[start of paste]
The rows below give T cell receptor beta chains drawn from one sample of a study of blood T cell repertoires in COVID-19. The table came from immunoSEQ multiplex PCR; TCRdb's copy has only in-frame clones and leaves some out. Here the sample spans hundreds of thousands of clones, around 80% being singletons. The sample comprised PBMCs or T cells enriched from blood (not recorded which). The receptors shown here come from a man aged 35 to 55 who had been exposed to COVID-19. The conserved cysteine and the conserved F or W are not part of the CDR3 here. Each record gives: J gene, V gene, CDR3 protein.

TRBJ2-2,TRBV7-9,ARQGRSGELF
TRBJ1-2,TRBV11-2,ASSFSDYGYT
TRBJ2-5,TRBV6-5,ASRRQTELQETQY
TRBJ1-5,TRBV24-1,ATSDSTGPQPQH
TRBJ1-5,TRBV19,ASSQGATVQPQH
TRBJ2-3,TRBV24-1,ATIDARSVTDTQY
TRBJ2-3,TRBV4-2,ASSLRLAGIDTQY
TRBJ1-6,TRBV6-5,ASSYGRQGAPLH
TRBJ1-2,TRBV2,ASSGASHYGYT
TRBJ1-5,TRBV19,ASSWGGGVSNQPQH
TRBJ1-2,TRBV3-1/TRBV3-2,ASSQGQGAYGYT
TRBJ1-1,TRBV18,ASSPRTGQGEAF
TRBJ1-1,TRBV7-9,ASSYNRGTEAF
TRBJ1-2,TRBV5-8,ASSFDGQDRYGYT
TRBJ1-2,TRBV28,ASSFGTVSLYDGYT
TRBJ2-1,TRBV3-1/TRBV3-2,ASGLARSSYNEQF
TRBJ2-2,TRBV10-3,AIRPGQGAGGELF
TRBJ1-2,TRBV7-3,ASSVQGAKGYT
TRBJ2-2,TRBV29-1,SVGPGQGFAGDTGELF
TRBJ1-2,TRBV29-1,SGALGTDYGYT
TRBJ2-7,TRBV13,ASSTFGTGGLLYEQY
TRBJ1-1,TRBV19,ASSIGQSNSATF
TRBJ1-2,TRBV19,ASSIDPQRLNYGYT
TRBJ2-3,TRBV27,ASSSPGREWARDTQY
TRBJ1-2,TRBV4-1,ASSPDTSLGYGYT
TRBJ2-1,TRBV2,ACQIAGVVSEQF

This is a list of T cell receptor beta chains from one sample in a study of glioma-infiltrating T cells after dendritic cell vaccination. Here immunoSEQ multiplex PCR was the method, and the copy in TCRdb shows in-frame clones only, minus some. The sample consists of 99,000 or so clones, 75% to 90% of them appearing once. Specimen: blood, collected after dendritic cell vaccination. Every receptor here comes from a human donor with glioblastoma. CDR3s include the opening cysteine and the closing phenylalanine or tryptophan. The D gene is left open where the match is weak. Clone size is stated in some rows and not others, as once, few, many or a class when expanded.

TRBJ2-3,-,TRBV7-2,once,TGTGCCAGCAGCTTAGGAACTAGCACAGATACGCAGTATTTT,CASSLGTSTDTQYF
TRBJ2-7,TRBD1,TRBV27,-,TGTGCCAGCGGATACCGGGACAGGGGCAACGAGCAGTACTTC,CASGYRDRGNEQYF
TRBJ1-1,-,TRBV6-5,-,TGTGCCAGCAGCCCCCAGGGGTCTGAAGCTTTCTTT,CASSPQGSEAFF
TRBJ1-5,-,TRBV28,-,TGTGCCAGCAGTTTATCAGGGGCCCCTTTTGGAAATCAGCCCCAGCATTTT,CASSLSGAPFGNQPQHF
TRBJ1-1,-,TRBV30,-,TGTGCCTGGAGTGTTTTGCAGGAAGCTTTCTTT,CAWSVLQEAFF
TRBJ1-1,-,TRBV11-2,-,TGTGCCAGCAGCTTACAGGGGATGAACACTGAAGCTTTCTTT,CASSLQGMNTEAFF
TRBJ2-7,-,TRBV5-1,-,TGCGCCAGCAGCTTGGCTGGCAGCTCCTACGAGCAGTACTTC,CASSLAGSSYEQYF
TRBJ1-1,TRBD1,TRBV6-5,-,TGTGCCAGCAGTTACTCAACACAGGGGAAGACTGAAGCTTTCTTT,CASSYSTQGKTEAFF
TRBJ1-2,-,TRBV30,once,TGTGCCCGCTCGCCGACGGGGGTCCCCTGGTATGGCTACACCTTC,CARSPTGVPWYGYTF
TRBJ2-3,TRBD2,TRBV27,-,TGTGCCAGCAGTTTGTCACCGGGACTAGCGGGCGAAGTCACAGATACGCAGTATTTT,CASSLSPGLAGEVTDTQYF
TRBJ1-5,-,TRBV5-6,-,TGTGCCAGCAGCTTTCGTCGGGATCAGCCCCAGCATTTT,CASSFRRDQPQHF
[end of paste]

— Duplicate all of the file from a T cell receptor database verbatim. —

The rows below give T cell receptor beta chains drawn from one sample of a study of blood T cell repertoires in COVID-19. The table came from immunoSEQ multiplex PCR; TCRdb's copy has only in-frame clones and leaves some out. Here the sample spans hundreds of thousands of clones, around 80% being singletons. The sample comprised PBMCs or T cells enriched from blood (not recorded which). The receptors shown here come from a man aged 35 to 55 who had been exposed to COVID-19. The conserved cysteine and the conserved F or W are not part of the CDR3 here. Each record gives: J gene, V gene, CDR3 protein.

TRBJ2-2,TRBV7-9,ARQGRSGELF
TRBJ1-2,TRBV11-2,ASSFSDYGYT
TRBJ2-5,TRBV6-5,ASRRQTELQETQY
TRBJ1-5,TRBV24-1,ATSDSTGPQPQH
TRBJ1-5,TRBV19,ASSQGATVQPQH
TRBJ2-3,TRBV24-1,ATIDARSVTDTQY
TRBJ2-3,TRBV4-2,ASSLRLAGIDTQY
TRBJ1-6,TRBV6-5,ASSYGRQGAPLH
TRBJ1-2,TRBV2,ASSGASHYGYT
TRBJ1-5,TRBV19,ASSWGGGVSNQPQH
TRBJ1-2,TRBV3-1/TRBV3-2,ASSQGQGAYGYT
TRBJ1-1,TRBV18,ASSPRTGQGEAF
TRBJ1-1,TRBV7-9,ASSYNRGTEAF
TRBJ1-2,TRBV5-8,ASSFDGQDRYGYT
TRBJ1-2,TRBV28,ASSFGTVSLYDGYT
TRBJ2-1,TRBV3-1/TRBV3-2,ASGLARSSYNEQF
TRBJ2-2,TRBV10-3,AIRPGQGAGGELF
TRBJ1-2,TRBV7-3,ASSVQGAKGYT
TRBJ2-2,TRBV29-1,SVGPGQGFAGDTGELF
TRBJ1-2,TRBV29-1,SGALGTDYGYT
TRBJ2-7,TRBV13,ASSTFGTGGLLYEQY
TRBJ1-1,TRBV19,ASSIGQSNSATF
TRBJ1-2,TRBV19,ASSIDPQRLNYGYT
TRBJ2-3,TRBV27,ASSSPGREWARDTQY
TRBJ1-2,TRBV4-1,ASSPDTSLGYGYT
TRBJ2-1,TRBV2,ACQIAGVVSEQF

This is a list of T cell receptor beta chains from one sample in a study of glioma-infiltrating T cells after dendritic cell vaccination. Here immunoSEQ multiplex PCR was the method, and the copy in TCRdb shows in-frame clones only, minus some. The sample consists of 99,000 or so clones, 75% to 90% of them appearing once. Specimen: blood, collected after dendritic cell vaccination. Every receptor here comes from a human donor with glioblastoma. CDR3s include the opening cysteine and the closing phenylalanine or tryptophan. The D gene is left open where the match is weak. Clone size is stated in some rows and not others, as once, few, many or a class when expanded.

TRBJ2-3,-,TRBV7-2,once,TGTGCCAGCAGCTTAGGAACTAGCACAGATACGCAGTATTTT,CASSLGTSTDTQYF
TRBJ2-7,TRBD1,TRBV27,-,TGTGCCAGCGGATACCGGGACAGGGGCAACGAGCAGTACTTC,CASGYRDRGNEQYF
TRBJ1-1,-,TRBV6-5,-,TGTGCCAGCAGCCCCCAGGGGTCTGAAGCTTTCTTT,CASSPQGSEAFF
TRBJ1-5,-,TRBV28,-,TGTGCCAGCAGTTTATCAGGGGCCCCTTTTGGAAATCAGCCCCAGCATTTT,CASSLSGAPFGNQPQHF
TRBJ1-1,-,TRBV30,-,TGTGCCTGGAGTGTTTTGCAGGAAGCTTTCTTT,CAWSVLQEAFF
TRBJ1-1,-,TRBV11-2,-,TGTGCCAGCAGCTTACAGGGGATGAACACTGAAGCTTTCTTT,CASSLQGMNTEAFF
TRBJ2-7,-,TRBV5-1,-,TGCGCCAGCAGCTTGGCTGGCAGCTCCTACGAGCAGTACTTC,CASSLAGSSYEQYF
TRBJ1-1,TRBD1,TRBV6-5,-,TGTGCCAGCAGTTACTCAACACAGGGGAAGACTGAAGCTTTCTTT,CASSYSTQGKTEAFF
TRBJ1-2,-,TRBV30,once,TGTGCCCGCTCGCCGACGGGGGTCCCCTGGTATGGCTACACCTTC,CARSPTGVPWYGYTF
TRBJ2-3,TRBD2,TRBV27,-,TGTGCCAGCAGTTTGTCACCGGGACTAGCGGGCGAAGTCACAGATACGCAGTATTTT,CASSLSPGLAGEVTDTQYF
TRBJ1-5,-,TRBV5-6,-,TGTGCCAGCAGCTTTCGTCGGGATCAGCCCCAGCATTTT,CASSFRRDQPQHF